Every federal employee should make time to check their Official Personnel Folder (OPF) at least once a year.
“When should I contact a consultant? Should I wait until the Agency proposes an action or makes a decision?” Also, “Will my union pay associated fees or help me in any other way?”
I was thinking about filing an Equal Employment Opportunity (EEO) complaint but did some research and found that less than 3% of people who file actually win. Why is this system so one sided?
We will introduce employees to the general concept of discovery in both MSPB (adverse actions including removal, demotion, etc.) and EEOC (EEO complaints) proceedings and encourage the employee who may be self-representing (Pro Se) to engage the process.
As we discussed in many other articles and tell our clients in every initial briefing concerning EEO complaints, EEO complaints are unknowingly won or lost on initial contact with an EEO Counselor (informal stage).
This article is intended to introduce the concept and purpose of an “Agency File” subsequent to a Merit Systems Protection Board Acknowledgement Order (AO).
Office of Personnel Management regulations permit agencies to place employees on indefinite suspension pending completion of criminal proceedings.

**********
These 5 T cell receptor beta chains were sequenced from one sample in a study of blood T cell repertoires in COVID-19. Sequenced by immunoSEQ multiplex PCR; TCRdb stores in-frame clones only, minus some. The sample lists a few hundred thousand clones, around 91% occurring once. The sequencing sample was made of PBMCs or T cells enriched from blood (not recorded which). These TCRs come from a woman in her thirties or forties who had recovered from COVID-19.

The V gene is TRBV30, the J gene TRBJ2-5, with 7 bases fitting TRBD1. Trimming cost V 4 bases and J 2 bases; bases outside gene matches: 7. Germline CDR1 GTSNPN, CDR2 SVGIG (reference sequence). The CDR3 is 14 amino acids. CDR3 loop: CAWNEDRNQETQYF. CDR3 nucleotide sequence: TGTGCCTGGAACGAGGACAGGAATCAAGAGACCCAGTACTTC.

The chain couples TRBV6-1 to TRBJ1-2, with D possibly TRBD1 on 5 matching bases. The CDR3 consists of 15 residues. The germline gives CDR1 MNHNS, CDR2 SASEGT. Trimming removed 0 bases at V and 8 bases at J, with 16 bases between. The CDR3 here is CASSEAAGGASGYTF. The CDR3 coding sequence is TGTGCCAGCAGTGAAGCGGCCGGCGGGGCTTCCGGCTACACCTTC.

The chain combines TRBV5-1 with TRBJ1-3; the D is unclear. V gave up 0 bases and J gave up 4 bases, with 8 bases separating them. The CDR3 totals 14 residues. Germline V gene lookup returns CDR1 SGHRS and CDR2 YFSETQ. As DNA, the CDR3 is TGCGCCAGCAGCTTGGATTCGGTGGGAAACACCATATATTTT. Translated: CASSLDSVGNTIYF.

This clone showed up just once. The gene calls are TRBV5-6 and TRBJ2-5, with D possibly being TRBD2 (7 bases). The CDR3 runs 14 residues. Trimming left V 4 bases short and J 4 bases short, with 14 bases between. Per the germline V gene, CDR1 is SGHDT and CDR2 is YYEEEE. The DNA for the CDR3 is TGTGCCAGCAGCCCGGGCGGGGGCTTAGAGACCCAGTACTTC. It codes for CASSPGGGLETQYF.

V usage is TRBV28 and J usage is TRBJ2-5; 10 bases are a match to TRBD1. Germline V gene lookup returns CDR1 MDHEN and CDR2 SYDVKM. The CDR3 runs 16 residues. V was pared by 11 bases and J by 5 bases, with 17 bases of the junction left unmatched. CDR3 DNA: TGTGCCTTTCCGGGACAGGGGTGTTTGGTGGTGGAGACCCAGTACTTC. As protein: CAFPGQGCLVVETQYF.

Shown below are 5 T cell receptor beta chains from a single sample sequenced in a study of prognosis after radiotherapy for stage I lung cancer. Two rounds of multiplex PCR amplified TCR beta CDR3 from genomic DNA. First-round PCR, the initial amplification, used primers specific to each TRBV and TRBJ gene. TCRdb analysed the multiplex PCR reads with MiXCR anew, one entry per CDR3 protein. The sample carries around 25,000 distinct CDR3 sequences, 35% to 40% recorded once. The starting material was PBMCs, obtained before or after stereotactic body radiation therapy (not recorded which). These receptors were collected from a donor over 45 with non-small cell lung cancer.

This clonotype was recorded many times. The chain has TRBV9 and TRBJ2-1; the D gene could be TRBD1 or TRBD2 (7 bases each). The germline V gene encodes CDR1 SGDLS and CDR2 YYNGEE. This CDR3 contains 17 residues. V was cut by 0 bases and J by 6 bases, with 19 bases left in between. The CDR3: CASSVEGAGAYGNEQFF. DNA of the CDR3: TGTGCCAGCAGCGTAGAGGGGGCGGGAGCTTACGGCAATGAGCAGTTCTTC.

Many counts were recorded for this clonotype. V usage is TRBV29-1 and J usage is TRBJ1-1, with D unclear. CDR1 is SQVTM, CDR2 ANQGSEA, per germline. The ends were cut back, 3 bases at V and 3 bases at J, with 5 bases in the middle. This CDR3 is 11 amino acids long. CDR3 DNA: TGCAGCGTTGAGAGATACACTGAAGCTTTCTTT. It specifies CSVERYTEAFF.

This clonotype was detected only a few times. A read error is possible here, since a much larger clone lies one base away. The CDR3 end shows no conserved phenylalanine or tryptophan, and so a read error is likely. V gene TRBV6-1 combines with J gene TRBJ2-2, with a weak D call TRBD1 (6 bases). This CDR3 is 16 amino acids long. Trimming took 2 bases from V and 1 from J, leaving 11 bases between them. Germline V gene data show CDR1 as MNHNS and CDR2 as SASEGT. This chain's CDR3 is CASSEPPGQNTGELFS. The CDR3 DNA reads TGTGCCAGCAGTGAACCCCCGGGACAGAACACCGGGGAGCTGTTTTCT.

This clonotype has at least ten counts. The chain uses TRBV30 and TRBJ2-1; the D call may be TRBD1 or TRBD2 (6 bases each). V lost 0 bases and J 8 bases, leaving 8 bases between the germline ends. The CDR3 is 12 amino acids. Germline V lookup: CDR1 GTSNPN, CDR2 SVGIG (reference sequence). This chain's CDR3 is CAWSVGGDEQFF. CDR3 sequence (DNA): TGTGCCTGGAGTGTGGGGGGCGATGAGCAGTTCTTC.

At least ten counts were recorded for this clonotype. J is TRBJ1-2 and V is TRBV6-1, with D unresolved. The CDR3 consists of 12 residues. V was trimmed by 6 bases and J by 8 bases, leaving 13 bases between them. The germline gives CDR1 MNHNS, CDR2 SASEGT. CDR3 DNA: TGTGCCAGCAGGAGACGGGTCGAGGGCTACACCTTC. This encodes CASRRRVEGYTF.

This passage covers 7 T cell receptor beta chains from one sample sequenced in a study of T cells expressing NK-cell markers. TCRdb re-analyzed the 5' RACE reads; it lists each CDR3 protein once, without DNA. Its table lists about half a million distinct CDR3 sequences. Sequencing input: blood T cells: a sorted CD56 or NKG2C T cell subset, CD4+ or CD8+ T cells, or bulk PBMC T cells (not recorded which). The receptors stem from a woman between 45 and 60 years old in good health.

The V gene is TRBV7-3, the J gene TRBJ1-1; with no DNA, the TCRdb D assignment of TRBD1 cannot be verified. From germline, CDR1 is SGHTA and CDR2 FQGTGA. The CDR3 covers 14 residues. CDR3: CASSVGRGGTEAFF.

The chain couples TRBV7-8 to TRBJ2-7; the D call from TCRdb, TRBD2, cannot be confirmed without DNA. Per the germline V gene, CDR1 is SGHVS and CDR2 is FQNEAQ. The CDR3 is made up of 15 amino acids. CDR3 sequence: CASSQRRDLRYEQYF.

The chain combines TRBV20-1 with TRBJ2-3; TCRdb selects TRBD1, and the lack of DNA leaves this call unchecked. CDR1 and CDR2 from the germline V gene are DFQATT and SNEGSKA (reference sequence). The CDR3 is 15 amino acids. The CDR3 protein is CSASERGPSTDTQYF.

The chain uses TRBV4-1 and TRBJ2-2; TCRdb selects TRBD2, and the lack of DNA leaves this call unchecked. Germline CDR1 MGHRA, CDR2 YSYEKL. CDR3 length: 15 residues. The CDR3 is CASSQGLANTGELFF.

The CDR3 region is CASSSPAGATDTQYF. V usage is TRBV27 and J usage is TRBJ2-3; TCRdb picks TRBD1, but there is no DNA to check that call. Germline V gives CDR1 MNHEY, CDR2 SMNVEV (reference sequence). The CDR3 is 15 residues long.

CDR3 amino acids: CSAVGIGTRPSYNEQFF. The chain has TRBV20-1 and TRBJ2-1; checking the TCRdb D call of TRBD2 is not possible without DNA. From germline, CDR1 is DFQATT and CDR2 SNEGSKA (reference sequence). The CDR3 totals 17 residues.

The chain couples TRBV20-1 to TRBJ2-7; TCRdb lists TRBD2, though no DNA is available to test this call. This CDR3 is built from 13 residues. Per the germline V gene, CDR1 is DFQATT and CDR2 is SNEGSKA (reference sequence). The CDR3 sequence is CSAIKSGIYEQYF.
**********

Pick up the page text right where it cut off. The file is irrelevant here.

Although there is never a guarantee of success in filing and EEO complaint, a consultant can tip the odds in your favor dramatically.
These questions are our most frequently asked concerning consulting services for federal employees. Though we try to provide as much information as possible, you may have a question not included here. Please feel free to contact us.
The representation of federal employees in discipline and adverse actions is complicated. In our experience, most local labor unions are not technically prepared to provide such representation to safeguard an employee’s career and future financial security.
The first thing any bargaining unit employee should do when determining whether they have a right to union representation is refer to their Master Agreement (union contract) or contact a Union Representative
During the course of your federal career, you may find yourself the subject of a proposed agency action. Frankly, the longer your career and more complex your job functions, the greater this likelihood.
Employees should understand that just as the affected employee can serve discovery requests upon the agency, the agency can serve discovery requests upon the affected employee.
Last chance agreements (LCA’s) and settlements contain terms agreed to by an (federal) employee, or former employee, and the agency, in which the employee is provided an opportunity to retain (or return to) employment, usually when the agency would otherwise remove, or did in fact already remove, the employee from federal employment.